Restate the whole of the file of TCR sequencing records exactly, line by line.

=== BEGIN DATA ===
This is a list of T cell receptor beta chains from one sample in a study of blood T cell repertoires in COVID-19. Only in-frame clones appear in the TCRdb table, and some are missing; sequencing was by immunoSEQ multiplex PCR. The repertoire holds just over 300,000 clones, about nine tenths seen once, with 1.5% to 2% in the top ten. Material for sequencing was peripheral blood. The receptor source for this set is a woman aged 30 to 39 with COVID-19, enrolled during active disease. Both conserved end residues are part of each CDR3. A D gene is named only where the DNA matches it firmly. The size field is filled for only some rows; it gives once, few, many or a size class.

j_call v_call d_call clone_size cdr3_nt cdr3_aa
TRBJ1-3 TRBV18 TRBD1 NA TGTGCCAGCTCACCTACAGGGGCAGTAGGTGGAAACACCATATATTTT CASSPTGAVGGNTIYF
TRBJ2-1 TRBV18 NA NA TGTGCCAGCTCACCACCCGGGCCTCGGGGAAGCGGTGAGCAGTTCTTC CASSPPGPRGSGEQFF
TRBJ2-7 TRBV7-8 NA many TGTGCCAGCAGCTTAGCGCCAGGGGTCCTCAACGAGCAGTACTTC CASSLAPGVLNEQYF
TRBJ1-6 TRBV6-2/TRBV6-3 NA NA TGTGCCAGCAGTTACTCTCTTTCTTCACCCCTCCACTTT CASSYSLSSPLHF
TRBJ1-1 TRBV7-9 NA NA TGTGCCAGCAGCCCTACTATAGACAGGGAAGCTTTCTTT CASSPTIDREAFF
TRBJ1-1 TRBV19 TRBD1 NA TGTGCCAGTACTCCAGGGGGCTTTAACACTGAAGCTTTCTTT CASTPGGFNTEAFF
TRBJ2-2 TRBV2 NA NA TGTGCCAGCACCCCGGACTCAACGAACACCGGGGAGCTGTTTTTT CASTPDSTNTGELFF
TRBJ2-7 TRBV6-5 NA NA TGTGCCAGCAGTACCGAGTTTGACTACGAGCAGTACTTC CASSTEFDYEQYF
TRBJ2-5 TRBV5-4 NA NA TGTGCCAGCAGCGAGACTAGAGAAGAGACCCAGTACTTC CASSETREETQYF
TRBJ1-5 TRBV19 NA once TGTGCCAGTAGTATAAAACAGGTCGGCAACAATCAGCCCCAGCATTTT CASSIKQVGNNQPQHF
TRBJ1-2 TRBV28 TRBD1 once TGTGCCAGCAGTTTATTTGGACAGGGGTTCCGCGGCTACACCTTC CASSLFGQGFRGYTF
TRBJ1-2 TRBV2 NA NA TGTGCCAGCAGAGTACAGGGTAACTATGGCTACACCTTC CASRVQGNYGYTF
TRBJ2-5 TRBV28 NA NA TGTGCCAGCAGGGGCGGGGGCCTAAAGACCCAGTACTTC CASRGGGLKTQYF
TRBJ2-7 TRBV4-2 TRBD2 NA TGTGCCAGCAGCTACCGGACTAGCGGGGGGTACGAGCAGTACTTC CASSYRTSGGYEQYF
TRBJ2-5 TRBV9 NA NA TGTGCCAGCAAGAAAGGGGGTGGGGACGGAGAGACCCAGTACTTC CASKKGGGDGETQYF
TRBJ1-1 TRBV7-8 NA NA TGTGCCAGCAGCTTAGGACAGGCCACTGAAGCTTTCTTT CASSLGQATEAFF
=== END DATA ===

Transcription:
This is a list of T cell receptor beta chains from one sample in a study of blood T cell repertoires in COVID-19. Only in-frame clones appear in the TCRdb table, and some are missing; sequencing was by immunoSEQ multiplex PCR. The repertoire holds just over 300,000 clones, about nine tenths seen once, with 1.5% to 2% in the top ten. Material for sequencing was peripheral blood. The receptor source for this set is a woman aged 30 to 39 with COVID-19, enrolled during active disease. Both conserved end residues are part of each CDR3. A D gene is named only where the DNA matches it firmly. The size field is filled for only some rows; it gives once, few, many or a size class.

j_call v_call d_call clone_size cdr3_nt cdr3_aa
TRBJ1-3 TRBV18 TRBD1 NA TGTGCCAGCTCACCTACAGGGGCAGTAGGTGGAAACACCATATATTTT CASSPTGAVGGNTIYF
TRBJ2-1 TRBV18 NA NA TGTGCCAGCTCACCACCCGGGCCTCGGGGAAGCGGTGAGCAGTTCTTC CASSPPGPRGSGEQFF
TRBJ2-7 TRBV7-8 NA many TGTGCCAGCAGCTTAGCGCCAGGGGTCCTCAACGAGCAGTACTTC CASSLAPGVLNEQYF
TRBJ1-6 TRBV6-2/TRBV6-3 NA NA TGTGCCAGCAGTTACTCTCTTTCTTCACCCCTCCACTTT CASSYSLSSPLHF
TRBJ1-1 TRBV7-9 NA NA TGTGCCAGCAGCCCTACTATAGACAGGGAAGCTTTCTTT CASSPTIDREAFF
TRBJ1-1 TRBV19 TRBD1 NA TGTGCCAGTACTCCAGGGGGCTTTAACACTGAAGCTTTCTTT CASTPGGFNTEAFF
TRBJ2-2 TRBV2 NA NA TGTGCCAGCACCCCGGACTCAACGAACACCGGGGAGCTGTTTTTT CASTPDSTNTGELFF
TRBJ2-7 TRBV6-5 NA NA TGTGCCAGCAGTACCGAGTTTGACTACGAGCAGTACTTC CASSTEFDYEQYF
TRBJ2-5 TRBV5-4 NA NA TGTGCCAGCAGCGAGACTAGAGAAGAGACCCAGTACTTC CASSETREETQYF
TRBJ1-5 TRBV19 NA once TGTGCCAGTAGTATAAAACAGGTCGGCAACAATCAGCCCCAGCATTTT CASSIKQVGNNQPQHF
TRBJ1-2 TRBV28 TRBD1 once TGTGCCAGCAGTTTATTTGGACAGGGGTTCCGCGGCTACACCTTC CASSLFGQGFRGYTF
TRBJ1-2 TRBV2 NA NA TGTGCCAGCAGAGTACAGGGTAACTATGGCTACACCTTC CASRVQGNYGYTF
TRBJ2-5 TRBV28 NA NA TGTGCCAGCAGGGGCGGGGGCCTAAAGACCCAGTACTTC CASRGGGLKTQYF
TRBJ2-7 TRBV4-2 TRBD2 NA TGTGCCAGCAGCTACCGGACTAGCGGGGGGTACGAGCAGTACTTC CASSYRTSGGYEQYF
TRBJ2-5 TRBV9 NA NA TGTGCCAGCAAGAAAGGGGGTGGGGACGGAGAGACCCAGTACTTC CASKKGGGDGETQYF
TRBJ1-1 TRBV7-8 NA NA TGTGCCAGCAGCTTAGGACAGGCCACTGAAGCTTTCTTT CASSLGQATEAFF